Featured Research

from universities, journals, and other organizations

Hey, that's my shirt! Sibling conflict harms trust and communication between adolescent siblings

Date:
April 6, 2010
Source:
University of Missouri-Columbia
Summary:
Whether it is about who gets to ride shotgun or who wore a shirt without asking, siblings fight. While seemingly innocent, a recent study reveals that certain types of fights can affect the quality of sibling relationships. Researchers identified two major types of conflict among adolescent siblings and found that conflicts about personal space have a negative impact on trust and communication between siblings.

Whether it is about who gets to ride shotgun or who wore a shirt without asking, siblings fight. While seemingly innocent, a recent study at the University of Missouri reveals that certain types of fights can affect the quality of sibling relationships. MU researchers identified two major types of conflict among adolescent siblings and found that conflicts about personal space have a negative impact on trust and communication between siblings.

"The first conflict area we found includes issues about physical and emotional personal space, such as borrowing items without asking and hanging around when older siblings have friends over," said Nicole Campione-Barr, assistant professor in the MU Department of Psychological Sciences. "When these issues were present, both younger and older siblings reported less trust and communication. The second conflict area includes equality and fairness issues, such as taking turns and sharing responsibilities. These conflicts had no impact on relationship quality."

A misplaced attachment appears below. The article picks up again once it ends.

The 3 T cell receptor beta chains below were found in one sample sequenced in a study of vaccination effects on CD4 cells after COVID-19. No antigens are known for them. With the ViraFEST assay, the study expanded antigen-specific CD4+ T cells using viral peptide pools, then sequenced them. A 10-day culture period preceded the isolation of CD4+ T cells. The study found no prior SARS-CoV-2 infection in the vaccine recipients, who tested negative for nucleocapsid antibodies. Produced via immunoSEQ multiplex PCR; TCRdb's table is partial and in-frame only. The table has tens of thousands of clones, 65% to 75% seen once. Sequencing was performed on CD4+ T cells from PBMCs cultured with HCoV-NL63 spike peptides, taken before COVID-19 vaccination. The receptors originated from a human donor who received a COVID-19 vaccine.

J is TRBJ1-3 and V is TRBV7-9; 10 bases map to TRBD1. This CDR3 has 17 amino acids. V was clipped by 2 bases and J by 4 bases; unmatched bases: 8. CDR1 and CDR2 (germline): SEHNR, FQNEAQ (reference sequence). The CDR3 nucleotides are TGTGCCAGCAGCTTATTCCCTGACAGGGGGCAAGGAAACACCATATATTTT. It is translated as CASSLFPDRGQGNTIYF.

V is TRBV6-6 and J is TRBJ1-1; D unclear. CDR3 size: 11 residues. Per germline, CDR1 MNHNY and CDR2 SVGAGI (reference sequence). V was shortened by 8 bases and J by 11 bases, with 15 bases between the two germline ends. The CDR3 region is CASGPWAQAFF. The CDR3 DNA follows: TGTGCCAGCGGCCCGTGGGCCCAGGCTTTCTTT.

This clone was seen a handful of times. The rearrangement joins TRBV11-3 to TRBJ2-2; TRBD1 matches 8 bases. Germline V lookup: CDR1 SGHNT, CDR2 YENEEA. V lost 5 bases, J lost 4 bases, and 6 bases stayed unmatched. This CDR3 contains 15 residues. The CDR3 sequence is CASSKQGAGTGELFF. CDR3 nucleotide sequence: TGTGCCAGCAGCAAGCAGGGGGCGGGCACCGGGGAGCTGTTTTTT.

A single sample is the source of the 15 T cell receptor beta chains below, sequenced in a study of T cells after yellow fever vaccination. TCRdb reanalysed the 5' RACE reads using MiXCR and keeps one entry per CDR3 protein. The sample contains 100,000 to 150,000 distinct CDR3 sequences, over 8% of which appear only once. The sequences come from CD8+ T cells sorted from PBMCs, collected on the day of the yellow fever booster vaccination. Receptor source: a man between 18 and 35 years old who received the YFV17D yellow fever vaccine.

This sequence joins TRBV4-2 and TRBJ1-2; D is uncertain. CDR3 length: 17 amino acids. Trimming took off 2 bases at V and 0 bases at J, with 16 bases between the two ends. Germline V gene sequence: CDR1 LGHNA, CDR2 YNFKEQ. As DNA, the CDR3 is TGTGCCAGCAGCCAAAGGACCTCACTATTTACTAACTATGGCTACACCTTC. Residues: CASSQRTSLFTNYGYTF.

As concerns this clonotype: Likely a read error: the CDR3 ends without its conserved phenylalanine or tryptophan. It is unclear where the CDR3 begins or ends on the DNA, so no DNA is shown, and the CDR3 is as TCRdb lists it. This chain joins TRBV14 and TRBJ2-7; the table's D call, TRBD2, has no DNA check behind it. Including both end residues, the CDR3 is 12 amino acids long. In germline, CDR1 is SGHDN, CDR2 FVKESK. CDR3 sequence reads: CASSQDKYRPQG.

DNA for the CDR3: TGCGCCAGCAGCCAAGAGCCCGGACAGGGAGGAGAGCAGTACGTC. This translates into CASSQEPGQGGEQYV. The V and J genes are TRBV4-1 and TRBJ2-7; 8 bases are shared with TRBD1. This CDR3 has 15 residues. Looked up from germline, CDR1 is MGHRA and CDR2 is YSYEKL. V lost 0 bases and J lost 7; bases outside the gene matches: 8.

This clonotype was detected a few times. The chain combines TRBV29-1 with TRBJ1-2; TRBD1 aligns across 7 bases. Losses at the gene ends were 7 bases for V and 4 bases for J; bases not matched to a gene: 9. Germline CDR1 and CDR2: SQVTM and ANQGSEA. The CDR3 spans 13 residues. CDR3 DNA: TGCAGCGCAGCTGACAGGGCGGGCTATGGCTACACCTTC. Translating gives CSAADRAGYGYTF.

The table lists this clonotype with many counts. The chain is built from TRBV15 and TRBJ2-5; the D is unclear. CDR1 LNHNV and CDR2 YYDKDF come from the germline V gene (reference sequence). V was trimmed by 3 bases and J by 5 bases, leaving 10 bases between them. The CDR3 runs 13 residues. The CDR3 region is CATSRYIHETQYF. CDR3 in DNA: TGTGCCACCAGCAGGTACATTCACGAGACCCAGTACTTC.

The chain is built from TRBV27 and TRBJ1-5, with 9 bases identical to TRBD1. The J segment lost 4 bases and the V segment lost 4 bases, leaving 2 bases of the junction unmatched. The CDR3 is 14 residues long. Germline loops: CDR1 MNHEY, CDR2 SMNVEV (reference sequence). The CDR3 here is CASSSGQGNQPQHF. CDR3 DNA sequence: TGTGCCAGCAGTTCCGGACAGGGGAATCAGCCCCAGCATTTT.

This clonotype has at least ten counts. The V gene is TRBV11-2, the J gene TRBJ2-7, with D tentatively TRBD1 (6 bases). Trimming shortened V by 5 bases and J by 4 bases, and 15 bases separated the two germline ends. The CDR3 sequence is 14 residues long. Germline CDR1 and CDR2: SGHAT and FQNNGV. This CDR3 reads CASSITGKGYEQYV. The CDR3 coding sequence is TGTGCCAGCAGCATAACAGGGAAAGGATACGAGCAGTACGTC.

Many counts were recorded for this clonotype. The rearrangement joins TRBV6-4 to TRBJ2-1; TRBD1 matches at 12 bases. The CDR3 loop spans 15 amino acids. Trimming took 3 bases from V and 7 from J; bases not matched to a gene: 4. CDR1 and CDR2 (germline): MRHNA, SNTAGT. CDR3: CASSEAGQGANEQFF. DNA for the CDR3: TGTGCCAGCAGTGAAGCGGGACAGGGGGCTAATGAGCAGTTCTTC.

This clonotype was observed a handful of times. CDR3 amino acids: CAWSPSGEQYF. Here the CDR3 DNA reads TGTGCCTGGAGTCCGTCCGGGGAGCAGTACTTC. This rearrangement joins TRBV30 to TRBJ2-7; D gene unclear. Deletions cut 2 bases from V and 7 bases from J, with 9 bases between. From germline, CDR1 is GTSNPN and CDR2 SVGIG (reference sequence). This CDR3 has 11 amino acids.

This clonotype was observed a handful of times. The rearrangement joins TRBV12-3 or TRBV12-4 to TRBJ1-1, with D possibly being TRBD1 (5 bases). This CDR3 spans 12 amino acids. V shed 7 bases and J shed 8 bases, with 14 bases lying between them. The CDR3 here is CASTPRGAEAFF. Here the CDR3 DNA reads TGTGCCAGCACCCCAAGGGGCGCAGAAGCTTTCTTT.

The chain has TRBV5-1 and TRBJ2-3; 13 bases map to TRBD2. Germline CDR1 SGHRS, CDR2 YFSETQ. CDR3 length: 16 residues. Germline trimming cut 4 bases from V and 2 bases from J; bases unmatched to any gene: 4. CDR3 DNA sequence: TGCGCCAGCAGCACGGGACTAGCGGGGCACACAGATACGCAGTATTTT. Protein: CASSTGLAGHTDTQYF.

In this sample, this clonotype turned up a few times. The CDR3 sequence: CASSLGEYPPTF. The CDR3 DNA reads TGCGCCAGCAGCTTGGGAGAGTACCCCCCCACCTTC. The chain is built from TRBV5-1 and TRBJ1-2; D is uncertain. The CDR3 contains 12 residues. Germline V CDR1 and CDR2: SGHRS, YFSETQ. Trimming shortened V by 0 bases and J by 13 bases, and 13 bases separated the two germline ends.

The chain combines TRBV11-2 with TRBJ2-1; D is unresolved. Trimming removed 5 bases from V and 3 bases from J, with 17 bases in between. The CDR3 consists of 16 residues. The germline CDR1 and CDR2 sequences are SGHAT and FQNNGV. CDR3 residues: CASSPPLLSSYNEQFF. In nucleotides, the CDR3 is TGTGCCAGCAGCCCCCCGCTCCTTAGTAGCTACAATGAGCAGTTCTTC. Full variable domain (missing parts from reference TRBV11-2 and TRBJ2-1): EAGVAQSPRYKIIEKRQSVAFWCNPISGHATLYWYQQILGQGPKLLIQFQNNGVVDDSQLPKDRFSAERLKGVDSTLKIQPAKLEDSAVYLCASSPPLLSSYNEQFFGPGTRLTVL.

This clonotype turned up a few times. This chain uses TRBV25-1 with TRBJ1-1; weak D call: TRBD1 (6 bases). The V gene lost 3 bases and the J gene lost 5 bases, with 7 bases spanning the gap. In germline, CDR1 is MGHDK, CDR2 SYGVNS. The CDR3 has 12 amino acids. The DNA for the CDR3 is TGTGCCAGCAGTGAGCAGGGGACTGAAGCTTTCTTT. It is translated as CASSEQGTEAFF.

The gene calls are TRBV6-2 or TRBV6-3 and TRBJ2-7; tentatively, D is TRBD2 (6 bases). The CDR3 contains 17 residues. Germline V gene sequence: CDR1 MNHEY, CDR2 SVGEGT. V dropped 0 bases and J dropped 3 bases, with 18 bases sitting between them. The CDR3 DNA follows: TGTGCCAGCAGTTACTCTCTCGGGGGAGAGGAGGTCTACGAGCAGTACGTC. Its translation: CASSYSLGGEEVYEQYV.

While both younger and older siblings reported personal space conflicts, older siblings reported these conflicts more frequently, according to the researchers. This suggests that older siblings are more sensitive to personal space issues and may indicate the beginning of their separation from the family.

The findings of this study can help parents, psychologists and other individuals who work with teens understand the impact that conflicts can have on sibling relationships. For parents, Campione-Barr suggests setting up family boundaries to reduce sibling conflicts about personal space.

"Parents need to establish and enforce family rules about respecting privacy, personal space and property," Campione-Barr said. "However, when sibling conflicts occur, there needs to be negotiations between siblings. Previous research tells us that parents should step aside because they have a tendency to make matters worse."

In the study, the researchers interviewed and surveyed pairs of siblings, ages 8-20. This study is the first to examine types of sibling conflict between adolescent age children. Research has traditionally focused on sibling relationships among younger children. Campione-Barr is conducting a follow-up study to examine the impact that conflicts have on the adjustment of adolescents as individuals.

The study, "Who Said You Could Wear My Sweater? What Adolescent Siblings Fight About and How it Affects Their Relationship," recently was published in Child Development. It was co-authored by Judith Smetana in the Department of Clinical and Social Sciences in Psychology at the University of Rochester.


Story Source:

The above story is based on materials provided by University of Missouri-Columbia. Note: Materials may be edited for content and length.


Journal Reference: